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‘AITA? My colleagues voted to work from home, but I sided with my bosses to return to the office’

Working from home may affect the mental health of some people. Photo: Elisa Ventur/Unsplash

Working from home may affect the mental health of some people. Photo: Elisa Ventur/Unsplash

Published May 27, 2022


“I know they all wanted to keep working from home, but I need to be in the office. Working at home, away from people, has negatively affected my mental health.”

Mental health issues have been increasingly highlighted since the start of the pandemic, with more people being open about suffering from disorders such as depression and anxiety.

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The hard lockdowns are said to have played a major role in this as people were cut off from their family and friends and forced to adapt to remote working.

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But since life has largely returned to normal, and mental health issues are still prevalent for many people, one starts to question the reasons behind this, and whether working from home could be a cause.

FNB commercial property economist John Loos, who has a strong interest in, and insight into, the impact of people’s well-being on economies and vice-versa, says it is clear that South Africa’s offices and parking lots are much emptier than they were before the pandemic.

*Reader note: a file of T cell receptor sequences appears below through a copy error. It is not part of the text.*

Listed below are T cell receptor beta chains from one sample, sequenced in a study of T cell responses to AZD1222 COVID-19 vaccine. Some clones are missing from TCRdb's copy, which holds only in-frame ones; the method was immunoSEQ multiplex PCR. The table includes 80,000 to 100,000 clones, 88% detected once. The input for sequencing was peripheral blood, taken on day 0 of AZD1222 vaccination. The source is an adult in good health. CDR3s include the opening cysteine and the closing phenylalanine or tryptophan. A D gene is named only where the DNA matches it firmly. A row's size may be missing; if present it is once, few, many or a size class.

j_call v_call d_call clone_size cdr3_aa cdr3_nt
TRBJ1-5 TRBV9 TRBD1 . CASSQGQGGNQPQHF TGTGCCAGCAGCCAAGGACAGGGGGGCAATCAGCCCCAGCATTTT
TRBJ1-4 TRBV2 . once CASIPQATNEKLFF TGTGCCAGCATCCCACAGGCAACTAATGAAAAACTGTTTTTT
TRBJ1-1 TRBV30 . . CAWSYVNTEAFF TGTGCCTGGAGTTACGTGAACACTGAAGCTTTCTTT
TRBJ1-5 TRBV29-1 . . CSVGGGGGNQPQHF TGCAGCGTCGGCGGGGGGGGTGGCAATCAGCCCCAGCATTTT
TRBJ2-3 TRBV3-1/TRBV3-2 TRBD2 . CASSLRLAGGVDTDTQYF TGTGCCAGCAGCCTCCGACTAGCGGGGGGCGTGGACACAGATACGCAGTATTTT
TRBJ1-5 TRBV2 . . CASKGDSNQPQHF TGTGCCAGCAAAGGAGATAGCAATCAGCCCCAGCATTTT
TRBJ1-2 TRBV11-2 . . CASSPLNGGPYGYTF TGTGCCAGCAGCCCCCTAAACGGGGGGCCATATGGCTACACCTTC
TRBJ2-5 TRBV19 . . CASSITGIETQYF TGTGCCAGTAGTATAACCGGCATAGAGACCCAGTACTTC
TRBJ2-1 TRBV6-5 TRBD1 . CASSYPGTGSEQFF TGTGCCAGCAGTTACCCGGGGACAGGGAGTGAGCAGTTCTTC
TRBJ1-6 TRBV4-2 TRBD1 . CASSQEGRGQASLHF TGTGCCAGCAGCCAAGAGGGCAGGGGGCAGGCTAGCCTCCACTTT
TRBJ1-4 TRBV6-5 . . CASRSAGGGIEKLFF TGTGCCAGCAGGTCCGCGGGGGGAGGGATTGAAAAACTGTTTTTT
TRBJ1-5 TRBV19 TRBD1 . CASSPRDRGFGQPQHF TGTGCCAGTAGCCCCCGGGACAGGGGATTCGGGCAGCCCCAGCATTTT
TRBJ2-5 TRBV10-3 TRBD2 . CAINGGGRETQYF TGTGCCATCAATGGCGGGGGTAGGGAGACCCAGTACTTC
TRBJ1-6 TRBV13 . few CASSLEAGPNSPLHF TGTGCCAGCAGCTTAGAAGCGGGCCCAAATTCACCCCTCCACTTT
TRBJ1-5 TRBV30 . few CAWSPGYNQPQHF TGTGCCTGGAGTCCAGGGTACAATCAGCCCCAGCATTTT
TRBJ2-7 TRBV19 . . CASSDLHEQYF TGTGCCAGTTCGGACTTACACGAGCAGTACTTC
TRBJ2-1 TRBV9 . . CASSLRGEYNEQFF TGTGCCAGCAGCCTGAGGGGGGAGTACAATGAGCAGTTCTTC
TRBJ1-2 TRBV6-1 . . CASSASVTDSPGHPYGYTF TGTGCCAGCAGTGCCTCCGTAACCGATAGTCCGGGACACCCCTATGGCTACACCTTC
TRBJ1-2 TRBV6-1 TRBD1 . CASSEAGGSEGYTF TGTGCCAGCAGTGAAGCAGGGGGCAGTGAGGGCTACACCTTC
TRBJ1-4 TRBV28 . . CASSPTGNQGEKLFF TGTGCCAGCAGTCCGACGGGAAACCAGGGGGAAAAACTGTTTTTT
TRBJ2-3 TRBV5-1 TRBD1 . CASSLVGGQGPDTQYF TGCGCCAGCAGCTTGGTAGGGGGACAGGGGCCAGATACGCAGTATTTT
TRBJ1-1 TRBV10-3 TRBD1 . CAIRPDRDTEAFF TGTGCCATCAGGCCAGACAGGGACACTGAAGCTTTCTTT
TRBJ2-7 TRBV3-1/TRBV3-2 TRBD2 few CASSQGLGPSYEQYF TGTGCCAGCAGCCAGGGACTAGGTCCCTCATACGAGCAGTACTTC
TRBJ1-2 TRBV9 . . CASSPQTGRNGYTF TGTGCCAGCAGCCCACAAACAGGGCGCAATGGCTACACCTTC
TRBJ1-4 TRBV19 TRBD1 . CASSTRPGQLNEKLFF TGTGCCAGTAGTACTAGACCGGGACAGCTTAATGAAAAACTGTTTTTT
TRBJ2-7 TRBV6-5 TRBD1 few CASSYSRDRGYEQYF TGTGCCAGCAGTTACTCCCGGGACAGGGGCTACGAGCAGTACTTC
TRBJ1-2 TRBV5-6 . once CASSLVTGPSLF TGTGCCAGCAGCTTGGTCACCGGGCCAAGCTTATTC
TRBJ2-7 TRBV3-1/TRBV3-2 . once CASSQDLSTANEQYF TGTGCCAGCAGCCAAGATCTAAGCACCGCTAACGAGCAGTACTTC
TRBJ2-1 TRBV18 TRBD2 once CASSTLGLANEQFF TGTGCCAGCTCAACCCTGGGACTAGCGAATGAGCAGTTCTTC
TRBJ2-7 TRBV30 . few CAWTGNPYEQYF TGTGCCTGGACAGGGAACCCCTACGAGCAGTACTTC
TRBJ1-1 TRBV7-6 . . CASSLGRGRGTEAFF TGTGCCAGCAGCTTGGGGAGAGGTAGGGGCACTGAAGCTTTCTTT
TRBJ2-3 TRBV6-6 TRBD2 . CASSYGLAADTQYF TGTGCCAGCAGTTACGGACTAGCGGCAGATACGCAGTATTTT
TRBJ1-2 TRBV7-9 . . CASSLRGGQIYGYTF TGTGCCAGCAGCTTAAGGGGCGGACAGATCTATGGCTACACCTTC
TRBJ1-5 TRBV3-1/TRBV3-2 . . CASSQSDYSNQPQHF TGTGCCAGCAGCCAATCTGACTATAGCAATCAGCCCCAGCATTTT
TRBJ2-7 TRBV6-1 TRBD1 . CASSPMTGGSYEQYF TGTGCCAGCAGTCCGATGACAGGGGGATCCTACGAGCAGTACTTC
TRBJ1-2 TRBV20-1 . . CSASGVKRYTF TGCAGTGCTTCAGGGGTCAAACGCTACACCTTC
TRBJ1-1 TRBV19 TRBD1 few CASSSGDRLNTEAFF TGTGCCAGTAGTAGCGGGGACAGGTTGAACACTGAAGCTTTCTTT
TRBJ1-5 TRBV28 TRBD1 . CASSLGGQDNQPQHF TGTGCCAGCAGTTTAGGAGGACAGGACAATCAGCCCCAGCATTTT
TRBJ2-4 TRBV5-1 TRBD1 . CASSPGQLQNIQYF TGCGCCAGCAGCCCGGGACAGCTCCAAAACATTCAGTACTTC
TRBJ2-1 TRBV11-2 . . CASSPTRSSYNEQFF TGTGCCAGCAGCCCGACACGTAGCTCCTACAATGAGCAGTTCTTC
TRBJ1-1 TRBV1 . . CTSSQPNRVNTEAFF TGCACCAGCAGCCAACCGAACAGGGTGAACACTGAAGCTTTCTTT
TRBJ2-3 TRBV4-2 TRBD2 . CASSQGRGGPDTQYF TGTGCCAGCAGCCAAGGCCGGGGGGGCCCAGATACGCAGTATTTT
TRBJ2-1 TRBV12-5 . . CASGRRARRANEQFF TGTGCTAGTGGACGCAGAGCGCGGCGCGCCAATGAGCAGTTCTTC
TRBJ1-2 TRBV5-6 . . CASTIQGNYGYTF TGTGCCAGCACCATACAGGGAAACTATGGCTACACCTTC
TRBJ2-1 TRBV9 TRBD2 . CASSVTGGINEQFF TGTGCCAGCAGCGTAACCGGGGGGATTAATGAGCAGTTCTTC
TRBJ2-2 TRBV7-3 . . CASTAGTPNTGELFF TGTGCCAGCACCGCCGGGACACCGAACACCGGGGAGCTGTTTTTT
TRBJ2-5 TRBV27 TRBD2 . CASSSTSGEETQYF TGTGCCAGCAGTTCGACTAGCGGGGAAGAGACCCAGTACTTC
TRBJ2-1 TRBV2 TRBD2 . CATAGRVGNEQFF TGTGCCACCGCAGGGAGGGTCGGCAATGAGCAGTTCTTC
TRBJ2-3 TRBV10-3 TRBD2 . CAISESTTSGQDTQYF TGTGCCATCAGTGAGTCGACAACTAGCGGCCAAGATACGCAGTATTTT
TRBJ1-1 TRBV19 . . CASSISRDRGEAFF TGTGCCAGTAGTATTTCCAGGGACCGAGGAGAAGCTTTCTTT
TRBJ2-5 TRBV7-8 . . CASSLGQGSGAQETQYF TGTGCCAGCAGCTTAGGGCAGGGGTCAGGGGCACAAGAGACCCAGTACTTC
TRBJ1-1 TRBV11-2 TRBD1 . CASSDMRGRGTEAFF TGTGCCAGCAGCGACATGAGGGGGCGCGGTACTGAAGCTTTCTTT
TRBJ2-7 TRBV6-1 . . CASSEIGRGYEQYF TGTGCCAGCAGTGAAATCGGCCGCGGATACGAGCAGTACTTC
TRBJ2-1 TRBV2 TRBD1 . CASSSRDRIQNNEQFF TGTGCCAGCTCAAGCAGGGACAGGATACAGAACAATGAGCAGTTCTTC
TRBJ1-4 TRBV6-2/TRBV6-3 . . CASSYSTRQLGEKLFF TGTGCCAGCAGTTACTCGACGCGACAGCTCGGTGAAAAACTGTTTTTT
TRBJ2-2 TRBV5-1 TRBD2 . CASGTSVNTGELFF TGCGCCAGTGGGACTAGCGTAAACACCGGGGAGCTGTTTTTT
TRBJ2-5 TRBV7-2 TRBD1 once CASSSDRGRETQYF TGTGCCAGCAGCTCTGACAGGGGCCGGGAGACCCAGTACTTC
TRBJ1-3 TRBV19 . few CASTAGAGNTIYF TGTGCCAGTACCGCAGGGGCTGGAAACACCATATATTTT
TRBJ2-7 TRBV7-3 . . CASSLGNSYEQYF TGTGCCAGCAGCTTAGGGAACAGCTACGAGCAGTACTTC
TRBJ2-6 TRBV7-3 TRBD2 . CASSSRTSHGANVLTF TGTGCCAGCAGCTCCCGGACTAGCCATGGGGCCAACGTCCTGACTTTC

Although there is no accurate data yet in South Africa to show what proportion of the workforce has returned to the office, he says it is “noticeable” that more people are working from home.

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“I always stated that a portion of the workforce would return to the office post-Covid, and we can see that significantly fewer people are working in these spaces.

“I think many companies still have to downscale their office space as the sentiment was very much ‘wait and see’, but I believe that the return to the office is now complete as there are no more lockdowns. We are seeing a lot of empty offices and parking spaces.”

Loos has also noted the rise in mental health disorders but says this cannot be attributed to people working from home – although companies that are against work-from-home routines will use this as an argument for employees to return to the office.

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He explains further: “There are normal work-from-home situations now where people still go out and have social lives, and then there were the harsh work-from-home structures during the lockdowns where people were confined to their homes. But the lockdowns are not there anymore.”

Recessions affect mental health too

One also has to understand that mental health issues increase during recessions, so it cannot be concluded that the rise in such disorders is due to the lockdowns or working from home.

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“In the global financial crisis, we saw an increase in the number of mental health issues in the United States. In South Africa, we are living in a depressed economy with tough economic conditions and a recession. We have been in this environment for years and that can also affect people’s mental health.

“Also remember that there have been job losses, and people have lost family and friends to Covid,” Loos says.

Working from home vs the office

He believes that the causes of mental health issues need to be examined “case by case”.